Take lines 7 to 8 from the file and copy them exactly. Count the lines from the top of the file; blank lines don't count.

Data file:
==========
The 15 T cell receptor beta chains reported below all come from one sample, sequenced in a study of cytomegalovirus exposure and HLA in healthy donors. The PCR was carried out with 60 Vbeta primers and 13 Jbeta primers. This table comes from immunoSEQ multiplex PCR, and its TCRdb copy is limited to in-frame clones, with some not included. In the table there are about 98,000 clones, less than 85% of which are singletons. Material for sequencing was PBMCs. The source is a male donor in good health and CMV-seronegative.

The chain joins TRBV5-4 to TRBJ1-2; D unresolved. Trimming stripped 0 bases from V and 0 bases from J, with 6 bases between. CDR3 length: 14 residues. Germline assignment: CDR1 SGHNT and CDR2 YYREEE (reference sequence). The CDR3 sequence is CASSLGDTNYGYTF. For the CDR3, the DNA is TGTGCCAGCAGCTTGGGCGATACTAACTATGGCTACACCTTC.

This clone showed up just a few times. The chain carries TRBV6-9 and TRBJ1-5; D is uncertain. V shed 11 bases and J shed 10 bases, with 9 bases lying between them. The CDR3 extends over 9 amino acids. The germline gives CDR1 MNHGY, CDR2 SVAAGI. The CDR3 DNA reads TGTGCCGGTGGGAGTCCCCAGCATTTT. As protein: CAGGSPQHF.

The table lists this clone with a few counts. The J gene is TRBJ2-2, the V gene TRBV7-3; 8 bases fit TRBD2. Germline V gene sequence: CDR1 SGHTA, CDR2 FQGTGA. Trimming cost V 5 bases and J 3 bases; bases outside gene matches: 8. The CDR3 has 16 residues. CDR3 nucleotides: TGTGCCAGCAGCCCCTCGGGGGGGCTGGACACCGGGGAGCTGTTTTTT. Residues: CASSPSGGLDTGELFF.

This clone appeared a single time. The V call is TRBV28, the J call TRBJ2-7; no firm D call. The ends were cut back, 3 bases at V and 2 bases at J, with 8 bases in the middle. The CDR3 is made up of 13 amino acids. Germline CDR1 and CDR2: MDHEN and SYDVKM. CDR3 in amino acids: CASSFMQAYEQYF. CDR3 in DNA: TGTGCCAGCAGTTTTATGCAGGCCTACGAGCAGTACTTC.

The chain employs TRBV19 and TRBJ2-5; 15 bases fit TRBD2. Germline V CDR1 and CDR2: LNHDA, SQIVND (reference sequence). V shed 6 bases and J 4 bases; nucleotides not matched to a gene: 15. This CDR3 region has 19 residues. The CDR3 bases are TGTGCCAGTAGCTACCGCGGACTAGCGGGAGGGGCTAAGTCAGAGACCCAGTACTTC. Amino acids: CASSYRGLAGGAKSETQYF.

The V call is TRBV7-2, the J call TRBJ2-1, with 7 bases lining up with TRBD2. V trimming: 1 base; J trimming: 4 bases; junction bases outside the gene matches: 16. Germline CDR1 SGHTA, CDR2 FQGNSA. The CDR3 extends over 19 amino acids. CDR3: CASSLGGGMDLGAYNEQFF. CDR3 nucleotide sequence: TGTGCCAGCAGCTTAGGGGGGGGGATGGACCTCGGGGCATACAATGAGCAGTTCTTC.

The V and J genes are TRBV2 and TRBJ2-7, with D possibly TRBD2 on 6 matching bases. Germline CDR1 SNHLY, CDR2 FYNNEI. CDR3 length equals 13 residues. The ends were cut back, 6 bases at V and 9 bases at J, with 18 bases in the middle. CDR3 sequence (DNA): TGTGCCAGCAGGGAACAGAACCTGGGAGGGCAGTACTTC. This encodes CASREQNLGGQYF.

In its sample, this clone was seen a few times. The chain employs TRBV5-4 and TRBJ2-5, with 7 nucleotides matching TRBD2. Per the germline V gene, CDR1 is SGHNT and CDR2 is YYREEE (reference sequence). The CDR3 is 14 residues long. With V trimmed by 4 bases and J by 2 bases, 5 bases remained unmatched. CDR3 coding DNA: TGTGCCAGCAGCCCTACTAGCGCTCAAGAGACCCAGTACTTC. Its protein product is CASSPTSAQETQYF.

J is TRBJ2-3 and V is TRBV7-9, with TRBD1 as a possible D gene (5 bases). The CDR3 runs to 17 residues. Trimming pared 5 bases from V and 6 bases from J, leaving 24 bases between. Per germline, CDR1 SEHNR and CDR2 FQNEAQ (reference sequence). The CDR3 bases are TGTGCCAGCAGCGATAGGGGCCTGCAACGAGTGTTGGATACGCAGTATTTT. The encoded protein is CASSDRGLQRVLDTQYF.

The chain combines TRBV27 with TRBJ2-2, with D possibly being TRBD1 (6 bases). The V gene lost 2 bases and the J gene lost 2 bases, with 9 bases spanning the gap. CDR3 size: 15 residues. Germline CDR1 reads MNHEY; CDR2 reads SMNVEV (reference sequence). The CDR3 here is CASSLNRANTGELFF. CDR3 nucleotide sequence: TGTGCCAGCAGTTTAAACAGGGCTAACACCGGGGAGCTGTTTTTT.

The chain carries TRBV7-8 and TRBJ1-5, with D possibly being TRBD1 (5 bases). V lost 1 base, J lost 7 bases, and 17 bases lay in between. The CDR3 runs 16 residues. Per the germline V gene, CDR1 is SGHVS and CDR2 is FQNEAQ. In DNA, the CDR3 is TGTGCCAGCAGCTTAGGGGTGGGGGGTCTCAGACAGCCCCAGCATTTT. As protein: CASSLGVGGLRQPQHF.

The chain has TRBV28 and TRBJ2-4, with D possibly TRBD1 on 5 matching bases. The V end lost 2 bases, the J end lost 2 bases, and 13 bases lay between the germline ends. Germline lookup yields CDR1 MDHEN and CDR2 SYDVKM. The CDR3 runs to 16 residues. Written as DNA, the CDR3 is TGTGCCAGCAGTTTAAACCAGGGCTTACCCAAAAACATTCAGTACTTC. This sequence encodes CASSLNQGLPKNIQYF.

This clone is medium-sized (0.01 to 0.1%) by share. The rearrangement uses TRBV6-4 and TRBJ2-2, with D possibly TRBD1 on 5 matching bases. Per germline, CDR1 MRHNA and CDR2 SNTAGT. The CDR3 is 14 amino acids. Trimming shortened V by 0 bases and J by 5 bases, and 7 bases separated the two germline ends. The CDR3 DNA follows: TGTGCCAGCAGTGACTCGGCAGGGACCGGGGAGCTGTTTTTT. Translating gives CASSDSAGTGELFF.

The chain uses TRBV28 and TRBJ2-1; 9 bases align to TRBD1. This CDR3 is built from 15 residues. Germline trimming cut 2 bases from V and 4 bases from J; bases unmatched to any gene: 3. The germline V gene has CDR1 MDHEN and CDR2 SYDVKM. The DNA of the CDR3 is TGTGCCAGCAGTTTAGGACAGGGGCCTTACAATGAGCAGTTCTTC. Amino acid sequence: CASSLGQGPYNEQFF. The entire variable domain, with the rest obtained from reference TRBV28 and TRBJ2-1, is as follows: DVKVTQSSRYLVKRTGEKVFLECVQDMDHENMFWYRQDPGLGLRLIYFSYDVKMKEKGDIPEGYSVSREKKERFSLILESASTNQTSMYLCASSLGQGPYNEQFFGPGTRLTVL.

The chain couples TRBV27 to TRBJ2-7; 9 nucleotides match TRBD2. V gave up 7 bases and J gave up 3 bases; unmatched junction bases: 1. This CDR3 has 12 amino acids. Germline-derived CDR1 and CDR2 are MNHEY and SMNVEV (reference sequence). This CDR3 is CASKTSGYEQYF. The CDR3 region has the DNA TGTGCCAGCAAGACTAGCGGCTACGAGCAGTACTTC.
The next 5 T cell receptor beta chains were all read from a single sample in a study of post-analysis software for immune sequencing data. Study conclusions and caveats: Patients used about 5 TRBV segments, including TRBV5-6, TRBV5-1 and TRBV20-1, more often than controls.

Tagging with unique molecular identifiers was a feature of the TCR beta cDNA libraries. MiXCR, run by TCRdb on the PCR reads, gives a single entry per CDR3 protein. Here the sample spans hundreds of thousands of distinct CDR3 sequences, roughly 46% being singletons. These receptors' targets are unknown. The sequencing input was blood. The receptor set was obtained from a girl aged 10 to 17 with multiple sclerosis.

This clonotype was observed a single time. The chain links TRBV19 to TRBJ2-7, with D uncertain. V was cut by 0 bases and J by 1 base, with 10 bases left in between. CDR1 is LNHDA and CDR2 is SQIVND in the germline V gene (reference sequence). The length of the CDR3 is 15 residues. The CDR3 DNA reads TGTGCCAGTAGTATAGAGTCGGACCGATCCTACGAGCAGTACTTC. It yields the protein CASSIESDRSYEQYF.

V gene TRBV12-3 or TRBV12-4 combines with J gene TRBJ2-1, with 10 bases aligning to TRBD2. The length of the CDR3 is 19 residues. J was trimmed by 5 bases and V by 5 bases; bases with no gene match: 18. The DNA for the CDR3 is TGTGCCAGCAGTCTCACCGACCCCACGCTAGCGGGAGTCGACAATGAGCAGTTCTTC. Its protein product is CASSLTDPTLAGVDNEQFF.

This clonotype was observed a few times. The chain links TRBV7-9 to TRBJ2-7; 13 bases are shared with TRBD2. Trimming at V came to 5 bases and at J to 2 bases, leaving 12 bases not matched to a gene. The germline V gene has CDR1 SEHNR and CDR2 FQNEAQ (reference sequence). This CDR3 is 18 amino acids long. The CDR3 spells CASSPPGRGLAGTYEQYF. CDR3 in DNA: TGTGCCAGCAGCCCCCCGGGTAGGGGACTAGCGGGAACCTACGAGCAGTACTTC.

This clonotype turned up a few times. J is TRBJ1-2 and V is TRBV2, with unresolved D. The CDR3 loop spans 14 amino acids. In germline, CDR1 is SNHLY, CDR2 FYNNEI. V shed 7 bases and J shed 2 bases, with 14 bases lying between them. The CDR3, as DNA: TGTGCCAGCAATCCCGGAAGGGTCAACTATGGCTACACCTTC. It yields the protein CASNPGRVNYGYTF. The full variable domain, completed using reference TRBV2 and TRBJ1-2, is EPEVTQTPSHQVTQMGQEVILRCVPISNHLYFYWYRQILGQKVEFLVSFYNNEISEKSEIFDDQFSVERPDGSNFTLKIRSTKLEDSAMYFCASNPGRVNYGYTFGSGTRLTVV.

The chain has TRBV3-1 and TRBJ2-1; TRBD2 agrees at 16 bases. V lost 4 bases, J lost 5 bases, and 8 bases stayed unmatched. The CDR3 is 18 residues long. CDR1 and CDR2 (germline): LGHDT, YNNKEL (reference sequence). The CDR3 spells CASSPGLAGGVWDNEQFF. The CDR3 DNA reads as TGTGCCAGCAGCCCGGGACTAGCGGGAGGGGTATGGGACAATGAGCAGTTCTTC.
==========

The V call is TRBV7-2, the J call TRBJ2-1, with 7 bases lining up with TRBD2. V trimming: 1 base; J trimming: 4 bases; junction bases outside the gene matches: 16. Germline CDR1 SGHTA, CDR2 FQGNSA. The CDR3 extends over 19 amino acids. CDR3: CASSLGGGMDLGAYNEQFF. CDR3 nucleotide sequence: TGTGCCAGCAGCTTAGGGGGGGGGATGGACCTCGGGGCATACAATGAGCAGTTCTTC.

The V and J genes are TRBV2 and TRBJ2-7, with D possibly TRBD2 on 6 matching bases. Germline CDR1 SNHLY, CDR2 FYNNEI. CDR3 length equals 13 residues. The ends were cut back, 6 bases at V and 9 bases at J, with 18 bases in the middle. CDR3 sequence (DNA): TGTGCCAGCAGGGAACAGAACCTGGGAGGGCAGTACTTC. This encodes CASREQNLGGQYF.